What is faster - ADO.NET or ADO.NET Entity Framework?


Nothing is faster than an ADO.NET datareader.
Entity framework also uses this in "the basement".

However entitity framework helps you to map from database to objects..
With ADO.NET you have to do that yourself.
It depends on how you program it how fast it is..

When you use ADO.NET datatables as "objects". They are a bit slower and memory hungry than plain objects..

  • "When you use ADO.NET datatables as "objects". They are a bit slower and memory hungry than plain objects.." - does it mean that ado.net is faster?
    – Alexandre
    Mar 6 '11 at 12:45
  • On the other hand, you could argue that working with EF, the programmer is faster than when he has to deal with data readers and other low-level elements....
    – marc_s
    Mar 6 '11 at 15:16
  • What is about the speed web application?
    – Alexandre
    Mar 6 '11 at 16:43
  • 1
    web or desktop doesn't matter. EF = datareader + object mapper, ADO.NET datatables = datareader + "object" mapper. ADO.NET datareader faster than EF, EF most probably faster than ADO.NET datatables.. Mar 10 '11 at 15:12
  • And now comes the Dapper, nuff said. Oct 15 '17 at 7:53

As Julian de Wit says nothing is faster than ADO.NET DataReaders. ADO.NET Entity Framework is a wrapper to the old ADO.NET. It is pure Provider independent, ORM and EDL System. It gives us a lot of benefits that we have had to hand craft or "copy & paste" in the past.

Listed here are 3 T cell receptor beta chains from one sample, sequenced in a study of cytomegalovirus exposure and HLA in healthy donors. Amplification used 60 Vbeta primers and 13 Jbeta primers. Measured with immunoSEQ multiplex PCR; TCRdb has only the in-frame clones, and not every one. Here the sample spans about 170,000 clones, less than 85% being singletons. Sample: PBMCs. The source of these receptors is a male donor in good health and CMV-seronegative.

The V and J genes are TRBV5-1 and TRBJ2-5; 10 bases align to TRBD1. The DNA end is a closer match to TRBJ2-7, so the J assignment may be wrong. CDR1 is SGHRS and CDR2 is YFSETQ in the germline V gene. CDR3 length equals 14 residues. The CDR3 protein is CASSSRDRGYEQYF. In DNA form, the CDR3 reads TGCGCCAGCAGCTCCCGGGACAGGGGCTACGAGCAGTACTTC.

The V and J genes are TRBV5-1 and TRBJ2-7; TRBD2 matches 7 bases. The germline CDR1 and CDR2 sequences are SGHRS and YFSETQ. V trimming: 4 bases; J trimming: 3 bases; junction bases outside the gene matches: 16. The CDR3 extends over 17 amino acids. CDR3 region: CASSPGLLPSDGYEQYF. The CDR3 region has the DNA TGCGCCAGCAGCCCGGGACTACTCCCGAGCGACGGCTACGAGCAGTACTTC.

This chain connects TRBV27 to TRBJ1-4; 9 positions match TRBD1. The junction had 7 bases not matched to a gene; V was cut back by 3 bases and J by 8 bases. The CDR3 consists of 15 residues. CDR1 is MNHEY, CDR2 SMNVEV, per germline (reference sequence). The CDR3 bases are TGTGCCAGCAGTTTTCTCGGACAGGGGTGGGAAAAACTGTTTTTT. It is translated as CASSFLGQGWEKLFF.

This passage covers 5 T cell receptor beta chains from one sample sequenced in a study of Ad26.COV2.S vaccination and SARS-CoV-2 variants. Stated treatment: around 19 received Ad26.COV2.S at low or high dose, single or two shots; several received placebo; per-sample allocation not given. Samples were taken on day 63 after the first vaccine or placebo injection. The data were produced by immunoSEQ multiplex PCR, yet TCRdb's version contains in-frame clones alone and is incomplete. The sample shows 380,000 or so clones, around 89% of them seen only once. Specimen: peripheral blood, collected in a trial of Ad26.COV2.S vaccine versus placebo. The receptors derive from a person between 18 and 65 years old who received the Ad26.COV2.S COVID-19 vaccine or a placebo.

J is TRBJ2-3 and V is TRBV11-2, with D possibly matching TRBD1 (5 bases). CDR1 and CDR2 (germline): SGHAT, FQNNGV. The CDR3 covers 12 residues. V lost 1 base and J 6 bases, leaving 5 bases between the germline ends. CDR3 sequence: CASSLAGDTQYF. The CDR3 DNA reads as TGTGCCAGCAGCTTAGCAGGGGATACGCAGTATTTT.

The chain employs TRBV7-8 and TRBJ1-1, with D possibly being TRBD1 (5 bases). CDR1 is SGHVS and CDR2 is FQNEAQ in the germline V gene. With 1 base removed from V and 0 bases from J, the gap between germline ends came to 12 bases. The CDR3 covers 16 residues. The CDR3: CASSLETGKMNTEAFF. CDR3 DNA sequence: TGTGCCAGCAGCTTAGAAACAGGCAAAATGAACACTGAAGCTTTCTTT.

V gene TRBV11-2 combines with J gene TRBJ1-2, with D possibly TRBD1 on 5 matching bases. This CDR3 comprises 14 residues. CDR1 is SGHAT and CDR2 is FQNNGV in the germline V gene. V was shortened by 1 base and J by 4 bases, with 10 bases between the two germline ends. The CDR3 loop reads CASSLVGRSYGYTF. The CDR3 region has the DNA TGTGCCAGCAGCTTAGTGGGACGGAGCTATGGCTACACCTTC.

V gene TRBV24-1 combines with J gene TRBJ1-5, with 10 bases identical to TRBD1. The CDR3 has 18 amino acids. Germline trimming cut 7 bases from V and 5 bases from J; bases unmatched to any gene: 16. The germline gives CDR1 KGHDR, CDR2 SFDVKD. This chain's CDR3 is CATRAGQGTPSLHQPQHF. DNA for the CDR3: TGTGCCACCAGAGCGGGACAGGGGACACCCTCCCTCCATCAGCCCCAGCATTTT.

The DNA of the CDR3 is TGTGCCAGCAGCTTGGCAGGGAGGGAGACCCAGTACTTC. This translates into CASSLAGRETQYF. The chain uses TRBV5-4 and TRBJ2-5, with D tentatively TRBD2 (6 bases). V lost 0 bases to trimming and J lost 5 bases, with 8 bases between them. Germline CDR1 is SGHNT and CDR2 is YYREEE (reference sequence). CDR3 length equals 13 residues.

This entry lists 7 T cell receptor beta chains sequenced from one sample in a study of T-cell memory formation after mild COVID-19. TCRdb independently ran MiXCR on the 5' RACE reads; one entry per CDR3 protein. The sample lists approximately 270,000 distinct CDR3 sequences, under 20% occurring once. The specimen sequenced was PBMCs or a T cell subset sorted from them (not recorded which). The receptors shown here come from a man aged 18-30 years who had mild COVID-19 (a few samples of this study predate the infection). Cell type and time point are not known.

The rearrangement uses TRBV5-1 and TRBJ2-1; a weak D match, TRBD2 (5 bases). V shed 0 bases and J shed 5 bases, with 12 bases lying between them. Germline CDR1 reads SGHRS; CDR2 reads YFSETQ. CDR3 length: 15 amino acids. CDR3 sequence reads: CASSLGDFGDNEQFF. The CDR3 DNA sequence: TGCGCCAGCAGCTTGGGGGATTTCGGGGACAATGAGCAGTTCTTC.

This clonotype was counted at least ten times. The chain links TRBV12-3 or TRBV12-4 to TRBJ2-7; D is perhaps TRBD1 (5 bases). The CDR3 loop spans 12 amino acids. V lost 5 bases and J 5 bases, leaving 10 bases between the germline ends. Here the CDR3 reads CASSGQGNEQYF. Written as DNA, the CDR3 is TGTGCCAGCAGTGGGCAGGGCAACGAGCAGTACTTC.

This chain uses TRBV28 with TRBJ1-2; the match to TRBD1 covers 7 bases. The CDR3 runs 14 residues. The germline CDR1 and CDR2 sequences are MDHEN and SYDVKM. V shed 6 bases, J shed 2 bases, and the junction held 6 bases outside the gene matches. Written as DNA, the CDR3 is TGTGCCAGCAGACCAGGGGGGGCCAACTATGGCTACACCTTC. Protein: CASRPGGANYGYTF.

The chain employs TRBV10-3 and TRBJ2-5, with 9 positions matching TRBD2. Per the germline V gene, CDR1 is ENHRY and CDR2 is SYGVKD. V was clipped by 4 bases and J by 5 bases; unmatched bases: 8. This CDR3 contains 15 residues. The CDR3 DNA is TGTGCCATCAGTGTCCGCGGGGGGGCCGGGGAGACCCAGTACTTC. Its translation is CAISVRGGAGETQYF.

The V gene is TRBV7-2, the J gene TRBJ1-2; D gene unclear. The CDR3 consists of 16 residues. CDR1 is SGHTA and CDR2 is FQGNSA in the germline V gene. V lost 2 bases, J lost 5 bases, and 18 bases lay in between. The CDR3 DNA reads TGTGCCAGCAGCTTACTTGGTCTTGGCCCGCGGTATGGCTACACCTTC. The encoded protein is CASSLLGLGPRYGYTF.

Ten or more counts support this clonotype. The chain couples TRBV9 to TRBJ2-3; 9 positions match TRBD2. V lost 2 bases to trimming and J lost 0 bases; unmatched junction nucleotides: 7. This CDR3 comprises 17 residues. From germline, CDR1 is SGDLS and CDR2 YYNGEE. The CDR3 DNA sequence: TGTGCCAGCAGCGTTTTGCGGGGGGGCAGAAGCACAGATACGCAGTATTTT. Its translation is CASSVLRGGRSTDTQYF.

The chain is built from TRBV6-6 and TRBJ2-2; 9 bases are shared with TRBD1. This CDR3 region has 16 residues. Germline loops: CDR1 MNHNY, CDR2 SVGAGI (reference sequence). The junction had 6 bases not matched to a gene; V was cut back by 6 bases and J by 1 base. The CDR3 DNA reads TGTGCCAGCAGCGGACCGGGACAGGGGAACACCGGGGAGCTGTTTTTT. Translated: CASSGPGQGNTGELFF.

Another benefit that comes with it is that is completely Provider independent. Even if you like the old ADO.NET mechanism or you are a dinosaur like me(:P) you can use the Entity Framework using the EntityClient like SqlClient, MySqlClient and use the power of Entity-Sql witch is provider independent. I Know that with ADO.NET you can write a data access Layer and the DataReaders etc can be "independent" but you have steal have Queries that are provider specific.

On the other hand,in an enterprise application you may never want to change the data provider. But as the technology grows, always new needs arise and you may want have to alter the database schema.

When it happens with the old ADO.NET Framework we have to refactor alot of code which is less than maintainable, no matter how we reuse the code.

The performance will be affected but with all these cache technologies out there we can overcome this.

As i always say, "The C is fast, the Assembly even more...but we use C#/VB.NET/Java"

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